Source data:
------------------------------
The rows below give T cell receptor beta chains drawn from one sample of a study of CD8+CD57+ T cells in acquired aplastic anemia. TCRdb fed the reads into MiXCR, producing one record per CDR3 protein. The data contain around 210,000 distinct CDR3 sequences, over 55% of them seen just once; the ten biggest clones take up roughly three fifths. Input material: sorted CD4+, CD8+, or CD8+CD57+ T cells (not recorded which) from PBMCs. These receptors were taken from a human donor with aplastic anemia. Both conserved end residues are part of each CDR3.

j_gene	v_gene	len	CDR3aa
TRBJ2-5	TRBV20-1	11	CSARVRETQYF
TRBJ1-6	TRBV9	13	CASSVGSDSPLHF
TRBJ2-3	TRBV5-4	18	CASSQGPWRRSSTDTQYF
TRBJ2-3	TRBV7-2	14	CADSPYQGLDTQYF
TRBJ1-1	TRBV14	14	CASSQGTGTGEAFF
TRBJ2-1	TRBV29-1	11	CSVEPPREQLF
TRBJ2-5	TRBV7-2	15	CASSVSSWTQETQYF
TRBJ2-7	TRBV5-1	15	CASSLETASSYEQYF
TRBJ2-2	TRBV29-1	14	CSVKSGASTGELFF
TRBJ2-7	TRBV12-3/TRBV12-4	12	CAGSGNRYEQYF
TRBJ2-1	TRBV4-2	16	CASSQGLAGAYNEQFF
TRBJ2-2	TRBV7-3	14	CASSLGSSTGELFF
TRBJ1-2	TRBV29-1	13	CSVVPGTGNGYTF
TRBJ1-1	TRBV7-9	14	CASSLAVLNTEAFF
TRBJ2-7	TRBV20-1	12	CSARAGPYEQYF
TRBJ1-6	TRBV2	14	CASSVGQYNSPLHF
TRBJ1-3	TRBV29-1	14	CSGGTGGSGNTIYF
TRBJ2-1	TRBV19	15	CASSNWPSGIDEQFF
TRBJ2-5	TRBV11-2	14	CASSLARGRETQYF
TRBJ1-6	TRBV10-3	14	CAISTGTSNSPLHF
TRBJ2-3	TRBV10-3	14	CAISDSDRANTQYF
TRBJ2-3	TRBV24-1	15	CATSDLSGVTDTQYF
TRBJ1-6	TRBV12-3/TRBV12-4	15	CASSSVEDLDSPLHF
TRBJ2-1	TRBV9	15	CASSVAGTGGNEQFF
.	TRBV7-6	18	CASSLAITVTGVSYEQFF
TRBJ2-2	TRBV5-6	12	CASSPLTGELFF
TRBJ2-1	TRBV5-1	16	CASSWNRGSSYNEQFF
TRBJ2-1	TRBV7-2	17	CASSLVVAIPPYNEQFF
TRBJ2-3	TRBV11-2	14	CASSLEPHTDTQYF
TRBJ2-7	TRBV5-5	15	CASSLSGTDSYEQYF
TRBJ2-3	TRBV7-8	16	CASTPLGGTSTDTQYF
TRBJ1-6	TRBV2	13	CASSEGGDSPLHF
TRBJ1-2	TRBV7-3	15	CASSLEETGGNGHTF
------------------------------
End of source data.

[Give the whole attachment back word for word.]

The rows below give T cell receptor beta chains drawn from one sample of a study of CD8+CD57+ T cells in acquired aplastic anemia. TCRdb fed the reads into MiXCR, producing one record per CDR3 protein. The data contain around 210,000 distinct CDR3 sequences, over 55% of them seen just once; the ten biggest clones take up roughly three fifths. Input material: sorted CD4+, CD8+, or CD8+CD57+ T cells (not recorded which) from PBMCs. These receptors were taken from a human donor with aplastic anemia. Both conserved end residues are part of each CDR3.

j_gene	v_gene	len	CDR3aa
TRBJ2-5	TRBV20-1	11	CSARVRETQYF
TRBJ1-6	TRBV9	13	CASSVGSDSPLHF
TRBJ2-3	TRBV5-4	18	CASSQGPWRRSSTDTQYF
TRBJ2-3	TRBV7-2	14	CADSPYQGLDTQYF
TRBJ1-1	TRBV14	14	CASSQGTGTGEAFF
TRBJ2-1	TRBV29-1	11	CSVEPPREQLF
TRBJ2-5	TRBV7-2	15	CASSVSSWTQETQYF
TRBJ2-7	TRBV5-1	15	CASSLETASSYEQYF
TRBJ2-2	TRBV29-1	14	CSVKSGASTGELFF
TRBJ2-7	TRBV12-3/TRBV12-4	12	CAGSGNRYEQYF
TRBJ2-1	TRBV4-2	16	CASSQGLAGAYNEQFF
TRBJ2-2	TRBV7-3	14	CASSLGSSTGELFF
TRBJ1-2	TRBV29-1	13	CSVVPGTGNGYTF
TRBJ1-1	TRBV7-9	14	CASSLAVLNTEAFF
TRBJ2-7	TRBV20-1	12	CSARAGPYEQYF
TRBJ1-6	TRBV2	14	CASSVGQYNSPLHF
TRBJ1-3	TRBV29-1	14	CSGGTGGSGNTIYF
TRBJ2-1	TRBV19	15	CASSNWPSGIDEQFF
TRBJ2-5	TRBV11-2	14	CASSLARGRETQYF
TRBJ1-6	TRBV10-3	14	CAISTGTSNSPLHF
TRBJ2-3	TRBV10-3	14	CAISDSDRANTQYF
TRBJ2-3	TRBV24-1	15	CATSDLSGVTDTQYF
TRBJ1-6	TRBV12-3/TRBV12-4	15	CASSSVEDLDSPLHF
TRBJ2-1	TRBV9	15	CASSVAGTGGNEQFF
.	TRBV7-6	18	CASSLAITVTGVSYEQFF
TRBJ2-2	TRBV5-6	12	CASSPLTGELFF
TRBJ2-1	TRBV5-1	16	CASSWNRGSSYNEQFF
TRBJ2-1	TRBV7-2	17	CASSLVVAIPPYNEQFF
TRBJ2-3	TRBV11-2	14	CASSLEPHTDTQYF
TRBJ2-7	TRBV5-5	15	CASSLSGTDSYEQYF
TRBJ2-3	TRBV7-8	16	CASTPLGGTSTDTQYF
TRBJ1-6	TRBV2	13	CASSEGGDSPLHF
TRBJ1-2	TRBV7-3	15	CASSLEETGGNGHTF